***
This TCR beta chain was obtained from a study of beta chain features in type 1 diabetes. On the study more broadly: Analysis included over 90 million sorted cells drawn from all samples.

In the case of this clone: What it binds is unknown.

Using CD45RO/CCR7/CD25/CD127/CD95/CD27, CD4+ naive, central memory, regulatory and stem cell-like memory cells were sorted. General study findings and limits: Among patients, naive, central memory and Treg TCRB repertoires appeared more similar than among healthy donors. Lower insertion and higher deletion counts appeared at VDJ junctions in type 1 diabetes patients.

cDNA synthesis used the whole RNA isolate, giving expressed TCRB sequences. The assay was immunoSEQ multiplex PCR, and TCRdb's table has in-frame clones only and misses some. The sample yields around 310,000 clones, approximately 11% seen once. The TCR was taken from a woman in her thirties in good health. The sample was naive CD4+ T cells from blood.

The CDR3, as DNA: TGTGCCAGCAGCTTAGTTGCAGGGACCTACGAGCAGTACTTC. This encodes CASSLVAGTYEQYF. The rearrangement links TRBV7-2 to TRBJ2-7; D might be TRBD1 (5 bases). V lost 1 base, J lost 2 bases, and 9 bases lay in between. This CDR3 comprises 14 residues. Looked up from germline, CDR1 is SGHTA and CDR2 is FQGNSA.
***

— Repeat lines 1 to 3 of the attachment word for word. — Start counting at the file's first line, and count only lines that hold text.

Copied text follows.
This TCR beta chain was obtained from a study of beta chain features in type 1 diabetes. On the study more broadly: Analysis included over 90 million sorted cells drawn from all samples.

In the case of this clone: What it binds is unknown.

Using CD45RO/CCR7/CD25/CD127/CD95/CD27, CD4+ naive, central memory, regulatory and stem cell-like memory cells were sorted. General study findings and limits: Among patients, naive, central memory and Treg TCRB repertoires appeared more similar than among healthy donors. Lower insertion and higher deletion counts appeared at VDJ junctions in type 1 diabetes patients.